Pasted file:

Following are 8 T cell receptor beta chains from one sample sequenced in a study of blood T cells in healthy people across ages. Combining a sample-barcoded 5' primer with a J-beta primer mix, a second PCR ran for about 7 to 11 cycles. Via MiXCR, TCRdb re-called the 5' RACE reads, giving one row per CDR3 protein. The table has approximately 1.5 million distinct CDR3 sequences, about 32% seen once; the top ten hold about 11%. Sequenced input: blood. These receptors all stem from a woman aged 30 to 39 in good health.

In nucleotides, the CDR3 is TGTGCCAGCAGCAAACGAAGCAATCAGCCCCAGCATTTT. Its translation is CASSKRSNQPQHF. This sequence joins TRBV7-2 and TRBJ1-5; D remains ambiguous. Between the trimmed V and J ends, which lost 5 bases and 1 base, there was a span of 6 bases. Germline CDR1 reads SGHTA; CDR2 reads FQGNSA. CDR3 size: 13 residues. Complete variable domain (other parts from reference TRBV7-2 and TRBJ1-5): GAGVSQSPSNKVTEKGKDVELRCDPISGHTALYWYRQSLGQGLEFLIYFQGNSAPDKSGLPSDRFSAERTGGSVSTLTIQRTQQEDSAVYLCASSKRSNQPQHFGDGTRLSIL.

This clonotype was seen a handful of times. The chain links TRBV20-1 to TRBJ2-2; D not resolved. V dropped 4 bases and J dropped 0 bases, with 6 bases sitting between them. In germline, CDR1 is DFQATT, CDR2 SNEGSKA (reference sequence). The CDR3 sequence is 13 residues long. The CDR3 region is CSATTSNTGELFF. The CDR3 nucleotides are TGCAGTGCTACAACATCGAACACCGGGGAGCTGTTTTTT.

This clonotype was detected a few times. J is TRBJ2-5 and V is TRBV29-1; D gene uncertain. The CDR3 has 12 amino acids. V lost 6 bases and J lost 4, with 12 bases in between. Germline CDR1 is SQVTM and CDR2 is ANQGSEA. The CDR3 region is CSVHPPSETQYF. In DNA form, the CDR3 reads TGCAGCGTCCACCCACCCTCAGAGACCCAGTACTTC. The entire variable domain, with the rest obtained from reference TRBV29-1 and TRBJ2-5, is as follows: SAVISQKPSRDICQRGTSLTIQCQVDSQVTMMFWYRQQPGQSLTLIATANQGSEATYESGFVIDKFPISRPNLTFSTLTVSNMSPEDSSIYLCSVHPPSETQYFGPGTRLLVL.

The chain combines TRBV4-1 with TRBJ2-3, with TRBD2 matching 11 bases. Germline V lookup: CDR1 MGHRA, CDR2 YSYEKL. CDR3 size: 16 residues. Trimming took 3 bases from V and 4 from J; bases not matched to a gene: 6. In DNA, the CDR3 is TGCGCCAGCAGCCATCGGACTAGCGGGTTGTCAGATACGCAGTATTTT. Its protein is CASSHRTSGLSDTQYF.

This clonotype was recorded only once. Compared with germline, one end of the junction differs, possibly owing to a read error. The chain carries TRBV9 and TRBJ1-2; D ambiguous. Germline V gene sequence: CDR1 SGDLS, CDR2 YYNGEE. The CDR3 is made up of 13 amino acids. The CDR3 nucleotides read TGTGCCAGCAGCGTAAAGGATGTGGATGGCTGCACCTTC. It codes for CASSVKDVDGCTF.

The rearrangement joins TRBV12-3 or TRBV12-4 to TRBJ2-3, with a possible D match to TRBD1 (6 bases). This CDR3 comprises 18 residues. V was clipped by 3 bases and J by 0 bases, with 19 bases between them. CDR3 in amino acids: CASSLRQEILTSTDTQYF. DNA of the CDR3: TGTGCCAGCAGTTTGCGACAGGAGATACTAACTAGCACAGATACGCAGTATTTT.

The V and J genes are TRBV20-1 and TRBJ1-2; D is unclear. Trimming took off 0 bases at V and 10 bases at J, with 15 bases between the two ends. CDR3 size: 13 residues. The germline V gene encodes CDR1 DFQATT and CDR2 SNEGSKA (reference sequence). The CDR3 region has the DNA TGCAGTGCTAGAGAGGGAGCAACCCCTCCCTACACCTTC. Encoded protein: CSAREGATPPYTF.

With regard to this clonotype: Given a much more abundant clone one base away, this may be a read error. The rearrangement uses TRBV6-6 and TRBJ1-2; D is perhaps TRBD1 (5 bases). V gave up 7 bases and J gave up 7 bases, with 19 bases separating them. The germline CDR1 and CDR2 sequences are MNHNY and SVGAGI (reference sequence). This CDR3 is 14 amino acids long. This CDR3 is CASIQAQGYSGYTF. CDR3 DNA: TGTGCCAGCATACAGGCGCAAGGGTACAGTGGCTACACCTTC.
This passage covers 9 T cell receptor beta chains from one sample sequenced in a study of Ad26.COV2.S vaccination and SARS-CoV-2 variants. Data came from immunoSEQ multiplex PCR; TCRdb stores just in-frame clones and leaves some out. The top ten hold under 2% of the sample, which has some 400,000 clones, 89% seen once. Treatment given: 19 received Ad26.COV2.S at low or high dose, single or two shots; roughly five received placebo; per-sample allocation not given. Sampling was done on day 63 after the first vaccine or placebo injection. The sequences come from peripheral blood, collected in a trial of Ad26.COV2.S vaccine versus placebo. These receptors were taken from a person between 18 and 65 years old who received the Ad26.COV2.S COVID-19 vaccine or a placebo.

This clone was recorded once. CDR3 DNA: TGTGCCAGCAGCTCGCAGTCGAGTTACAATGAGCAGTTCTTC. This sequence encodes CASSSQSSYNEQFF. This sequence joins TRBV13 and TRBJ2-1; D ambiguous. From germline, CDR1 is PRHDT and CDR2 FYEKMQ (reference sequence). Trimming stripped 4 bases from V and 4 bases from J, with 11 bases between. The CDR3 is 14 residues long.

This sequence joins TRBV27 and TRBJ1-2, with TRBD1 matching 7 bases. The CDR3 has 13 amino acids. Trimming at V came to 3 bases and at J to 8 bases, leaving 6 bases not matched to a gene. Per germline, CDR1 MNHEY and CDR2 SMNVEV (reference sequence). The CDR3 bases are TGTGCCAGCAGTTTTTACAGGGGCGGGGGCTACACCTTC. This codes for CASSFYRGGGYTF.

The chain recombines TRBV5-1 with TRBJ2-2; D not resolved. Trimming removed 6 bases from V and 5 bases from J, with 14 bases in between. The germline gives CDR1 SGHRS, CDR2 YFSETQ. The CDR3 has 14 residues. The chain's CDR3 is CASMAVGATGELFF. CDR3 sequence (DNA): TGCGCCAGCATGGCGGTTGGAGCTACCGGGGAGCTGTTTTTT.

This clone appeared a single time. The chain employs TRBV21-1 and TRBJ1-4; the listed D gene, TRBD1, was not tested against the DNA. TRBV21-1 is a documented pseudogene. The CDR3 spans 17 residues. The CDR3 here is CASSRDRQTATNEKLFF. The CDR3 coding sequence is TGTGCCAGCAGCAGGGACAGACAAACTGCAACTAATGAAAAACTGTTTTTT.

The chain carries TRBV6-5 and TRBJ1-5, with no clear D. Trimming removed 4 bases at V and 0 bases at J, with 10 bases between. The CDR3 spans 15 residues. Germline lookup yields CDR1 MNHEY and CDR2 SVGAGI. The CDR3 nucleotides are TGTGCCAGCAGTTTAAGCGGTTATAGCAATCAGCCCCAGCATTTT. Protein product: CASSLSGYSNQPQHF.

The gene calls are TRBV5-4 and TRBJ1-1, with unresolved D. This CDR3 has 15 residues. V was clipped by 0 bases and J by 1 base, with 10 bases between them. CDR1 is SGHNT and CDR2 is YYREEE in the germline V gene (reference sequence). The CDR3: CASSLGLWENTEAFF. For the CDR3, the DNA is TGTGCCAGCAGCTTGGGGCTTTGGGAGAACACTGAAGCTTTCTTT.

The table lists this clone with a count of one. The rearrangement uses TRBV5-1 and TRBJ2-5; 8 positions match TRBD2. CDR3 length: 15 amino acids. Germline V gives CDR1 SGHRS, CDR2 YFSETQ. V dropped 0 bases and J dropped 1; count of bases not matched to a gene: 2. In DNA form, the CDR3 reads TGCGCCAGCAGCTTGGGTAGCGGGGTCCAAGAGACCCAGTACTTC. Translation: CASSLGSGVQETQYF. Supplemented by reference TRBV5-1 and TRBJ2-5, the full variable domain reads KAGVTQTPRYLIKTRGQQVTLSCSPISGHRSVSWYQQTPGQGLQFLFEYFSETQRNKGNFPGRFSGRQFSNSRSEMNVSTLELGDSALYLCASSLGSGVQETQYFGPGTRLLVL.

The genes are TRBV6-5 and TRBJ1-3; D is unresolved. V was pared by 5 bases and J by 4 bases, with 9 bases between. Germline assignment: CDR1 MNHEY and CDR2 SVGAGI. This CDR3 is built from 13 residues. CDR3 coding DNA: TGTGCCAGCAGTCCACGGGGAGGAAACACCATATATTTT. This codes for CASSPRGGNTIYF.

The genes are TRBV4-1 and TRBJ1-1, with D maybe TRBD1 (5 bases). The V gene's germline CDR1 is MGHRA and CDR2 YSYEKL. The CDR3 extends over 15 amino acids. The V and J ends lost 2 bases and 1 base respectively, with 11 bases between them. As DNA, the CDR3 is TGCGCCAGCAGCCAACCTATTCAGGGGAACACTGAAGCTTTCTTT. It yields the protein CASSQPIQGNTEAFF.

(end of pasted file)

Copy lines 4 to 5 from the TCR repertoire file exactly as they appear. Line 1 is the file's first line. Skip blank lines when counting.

This clonotype was detected a few times. J is TRBJ2-5 and V is TRBV29-1; D gene uncertain. The CDR3 has 12 amino acids. V lost 6 bases and J lost 4, with 12 bases in between. Germline CDR1 is SQVTM and CDR2 is ANQGSEA. The CDR3 region is CSVHPPSETQYF. In DNA form, the CDR3 reads TGCAGCGTCCACCCACCCTCAGAGACCCAGTACTTC. The entire variable domain, with the rest obtained from reference TRBV29-1 and TRBJ2-5, is as follows: SAVISQKPSRDICQRGTSLTIQCQVDSQVTMMFWYRQQPGQSLTLIATANQGSEATYESGFVIDKFPISRPNLTFSTLTVSNMSPEDSSIYLCSVHPPSETQYFGPGTRLLVL.

The chain combines TRBV4-1 with TRBJ2-3, with TRBD2 matching 11 bases. Germline V lookup: CDR1 MGHRA, CDR2 YSYEKL. CDR3 size: 16 residues. Trimming took 3 bases from V and 4 from J; bases not matched to a gene: 6. In DNA, the CDR3 is TGCGCCAGCAGCCATCGGACTAGCGGGTTGTCAGATACGCAGTATTTT. Its protein is CASSHRTSGLSDTQYF.